The Process

By Leslie Blair  |  Posted 2010-04-08 Print this article Print

Organizations search for ways to optimize the value delivered by it investments.

The Process

There are three distinct phases in IT cost optimization.

Phase One: Identify and Diagnose. Many companies do not understand the full extent of their IT costs, nor are the costs organized in a way that supports root-cause and comparative analyses. Phase One establishes the objectives of IT cost optimization, and identifies and categorizes all IT costs. Using a bottom-up approach, the organization inventories its IT spend and its drivers in the context of industry-leading practices and benchmarks. This phase also involves targeted interviews with both IT and business leadership to gain a top-down perspective of IT spend and financial management.

By understanding all IT costs and their drivers, the organization can identify practical and sustainable improvement opportunities and define a set of cost-optimization initiatives targeted at specific spending pools.

Phase Two: Design and Deliver. Once Phase One findings have been discussed with business and IT management, areas for improvement are confirmed and the cost-optimization initiatives are understood, enterprises can begin Phase Two—the efforts to optimize IT spend. In Phase Two, optimization projects are formally approved, funded, scheduled and implemented. Our experience with companies that have implemented optimization programs shows us that the most successful of them are managed, financed and administered as an integrated program of improvement projects.

Phase Three: Sustain Benefits. In Phase Three, ongoing progress reports and updates to senior management keep the cost-optimization projects focused on meeting their goals. Performance monitoring and a focus on continuous improvement increase the chances that the program will yield its expected results.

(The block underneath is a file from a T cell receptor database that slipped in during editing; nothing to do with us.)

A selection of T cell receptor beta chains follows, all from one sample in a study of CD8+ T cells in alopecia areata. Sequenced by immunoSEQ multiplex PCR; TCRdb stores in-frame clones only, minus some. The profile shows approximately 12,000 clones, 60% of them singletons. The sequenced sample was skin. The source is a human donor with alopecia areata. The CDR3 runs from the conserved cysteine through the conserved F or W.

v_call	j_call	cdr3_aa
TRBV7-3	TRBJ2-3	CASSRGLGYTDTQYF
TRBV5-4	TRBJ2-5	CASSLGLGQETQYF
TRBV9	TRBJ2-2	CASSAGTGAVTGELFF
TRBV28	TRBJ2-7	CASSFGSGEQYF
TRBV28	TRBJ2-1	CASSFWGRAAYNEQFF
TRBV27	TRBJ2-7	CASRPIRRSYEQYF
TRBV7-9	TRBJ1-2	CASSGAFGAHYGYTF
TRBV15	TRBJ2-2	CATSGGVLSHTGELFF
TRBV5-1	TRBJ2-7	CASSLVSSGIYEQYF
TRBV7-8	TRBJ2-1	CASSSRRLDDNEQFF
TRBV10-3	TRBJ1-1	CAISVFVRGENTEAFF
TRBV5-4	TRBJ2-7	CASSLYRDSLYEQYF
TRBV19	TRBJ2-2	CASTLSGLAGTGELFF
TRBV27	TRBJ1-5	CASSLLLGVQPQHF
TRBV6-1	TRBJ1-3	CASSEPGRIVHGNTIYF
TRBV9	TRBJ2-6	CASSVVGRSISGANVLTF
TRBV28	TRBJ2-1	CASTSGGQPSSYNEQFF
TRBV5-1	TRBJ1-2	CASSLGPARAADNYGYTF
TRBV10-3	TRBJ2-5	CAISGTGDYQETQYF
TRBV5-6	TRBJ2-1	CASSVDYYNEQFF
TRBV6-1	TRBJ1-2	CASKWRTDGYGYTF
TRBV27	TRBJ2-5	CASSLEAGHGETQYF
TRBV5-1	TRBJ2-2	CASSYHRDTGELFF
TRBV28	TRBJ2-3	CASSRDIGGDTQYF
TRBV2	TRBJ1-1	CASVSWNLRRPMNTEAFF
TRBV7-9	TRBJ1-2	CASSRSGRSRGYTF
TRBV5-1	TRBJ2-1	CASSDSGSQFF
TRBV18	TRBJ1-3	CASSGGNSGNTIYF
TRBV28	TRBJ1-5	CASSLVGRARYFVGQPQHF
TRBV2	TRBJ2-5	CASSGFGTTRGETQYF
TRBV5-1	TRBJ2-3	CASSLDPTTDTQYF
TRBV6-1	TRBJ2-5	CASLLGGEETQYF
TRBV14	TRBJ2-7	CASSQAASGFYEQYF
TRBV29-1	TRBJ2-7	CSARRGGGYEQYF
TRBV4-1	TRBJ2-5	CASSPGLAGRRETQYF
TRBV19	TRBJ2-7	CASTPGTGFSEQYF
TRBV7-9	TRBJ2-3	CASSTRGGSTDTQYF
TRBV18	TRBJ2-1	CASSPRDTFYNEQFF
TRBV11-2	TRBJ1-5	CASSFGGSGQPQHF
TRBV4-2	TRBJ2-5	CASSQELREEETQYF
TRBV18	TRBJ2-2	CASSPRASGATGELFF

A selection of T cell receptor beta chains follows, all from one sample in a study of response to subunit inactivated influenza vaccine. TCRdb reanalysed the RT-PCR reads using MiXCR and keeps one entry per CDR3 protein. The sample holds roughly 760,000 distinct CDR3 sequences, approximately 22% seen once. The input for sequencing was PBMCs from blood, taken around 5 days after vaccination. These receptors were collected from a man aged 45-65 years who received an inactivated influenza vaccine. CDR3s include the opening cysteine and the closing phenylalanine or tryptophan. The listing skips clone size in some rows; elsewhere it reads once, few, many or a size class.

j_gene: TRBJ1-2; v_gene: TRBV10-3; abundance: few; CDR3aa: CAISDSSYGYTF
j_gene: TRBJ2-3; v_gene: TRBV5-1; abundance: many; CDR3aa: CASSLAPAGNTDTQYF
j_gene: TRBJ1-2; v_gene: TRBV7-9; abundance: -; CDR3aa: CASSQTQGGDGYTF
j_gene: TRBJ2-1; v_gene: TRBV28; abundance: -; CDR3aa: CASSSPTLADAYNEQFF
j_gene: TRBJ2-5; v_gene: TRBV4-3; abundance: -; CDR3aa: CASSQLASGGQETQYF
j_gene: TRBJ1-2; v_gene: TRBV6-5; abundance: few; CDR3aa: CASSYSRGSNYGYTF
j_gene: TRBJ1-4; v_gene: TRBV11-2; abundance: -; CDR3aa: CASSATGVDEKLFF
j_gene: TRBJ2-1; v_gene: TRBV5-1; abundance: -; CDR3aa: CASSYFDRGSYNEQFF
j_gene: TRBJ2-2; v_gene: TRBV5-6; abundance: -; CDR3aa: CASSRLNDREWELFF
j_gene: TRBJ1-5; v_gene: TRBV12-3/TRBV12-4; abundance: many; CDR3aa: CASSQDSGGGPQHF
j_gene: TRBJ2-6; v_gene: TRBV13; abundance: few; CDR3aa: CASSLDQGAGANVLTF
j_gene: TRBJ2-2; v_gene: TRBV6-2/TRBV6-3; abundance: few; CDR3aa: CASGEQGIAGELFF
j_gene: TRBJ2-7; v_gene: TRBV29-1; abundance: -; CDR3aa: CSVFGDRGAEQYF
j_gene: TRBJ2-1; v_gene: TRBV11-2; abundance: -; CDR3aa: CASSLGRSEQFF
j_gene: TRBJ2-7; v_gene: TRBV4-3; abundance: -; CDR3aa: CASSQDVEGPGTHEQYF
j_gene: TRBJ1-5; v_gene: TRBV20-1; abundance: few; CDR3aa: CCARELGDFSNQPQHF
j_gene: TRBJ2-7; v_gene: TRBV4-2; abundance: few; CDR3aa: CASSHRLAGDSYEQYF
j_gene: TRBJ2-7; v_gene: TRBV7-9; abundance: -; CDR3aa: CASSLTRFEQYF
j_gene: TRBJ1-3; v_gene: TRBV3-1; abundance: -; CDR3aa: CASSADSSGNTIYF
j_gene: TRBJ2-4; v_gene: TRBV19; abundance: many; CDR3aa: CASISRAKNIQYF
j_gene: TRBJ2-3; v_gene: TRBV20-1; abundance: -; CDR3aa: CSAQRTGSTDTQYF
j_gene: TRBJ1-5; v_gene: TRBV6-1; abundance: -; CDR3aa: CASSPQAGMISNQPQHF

This three-phase IT cost-optimization process can position an organization for immediate quick wins, which can fund the ongoing program, as well as significant and sustainable long-term improvements in the value delivered by IT.

Beginning A Cost-Optimization Journey

A global firm realized that a significant portion of its operating expenses were invested in information technology. As it began its IT cost-optimization journey, it learned that IT expenditures and policies were in silos across various lines of businesses and geographic regions. It also discovered that, while its global IT organization provided technology services, the regional IT functions did not have input on decisions concerning global spend. In addition, it found that its IT governance processes lacked a systematic review of initiatives across the organization to identify common requirements and potential synergies.

The goal of the firm’s IT optimization initiative was to assess and improve IT effectiveness in cost, performance value and spend. Through initial due diligence in Phase One, the project team identified five issues that needed exploration:

1. Are we spending our IT investments in the right places?
2. Should we be providing an “anything to anyone at anytime” level of service?
3. How should we organize regional IT to support our various lines of business and geographies?
4. How should we leverage relationships and optimize investments with the global IT organization?
5. What are the best ways to control application and project spend sourced through the global organization?

These five questions focused project activities and established a common view of the desired result.

The team’s next step was to gather the global and regional IT data. An automated tool designed for this purpose compiled data from each organization’s disparate sources into a standard model. This model aggregated data about IT operations and expenditures for comparison against industry benchmarks.

The analysis was comprehensive, with metrics related to cost effectiveness, workforce productivity, process efficiency and cycle times. Through this analysis, the organization came to a shared understanding of the cost drivers underlying the supply and demand of its IT services. The project team then summarized the key drivers and determined specific opportunities to reduce IT costs and improve its value to the business.

Leslie Blair leads the Advisory practice for Ernst &, Young LLP’s West region. The views expressed here are those of the author and do not necessarily reflect the views of Ernst &, Young LLP.

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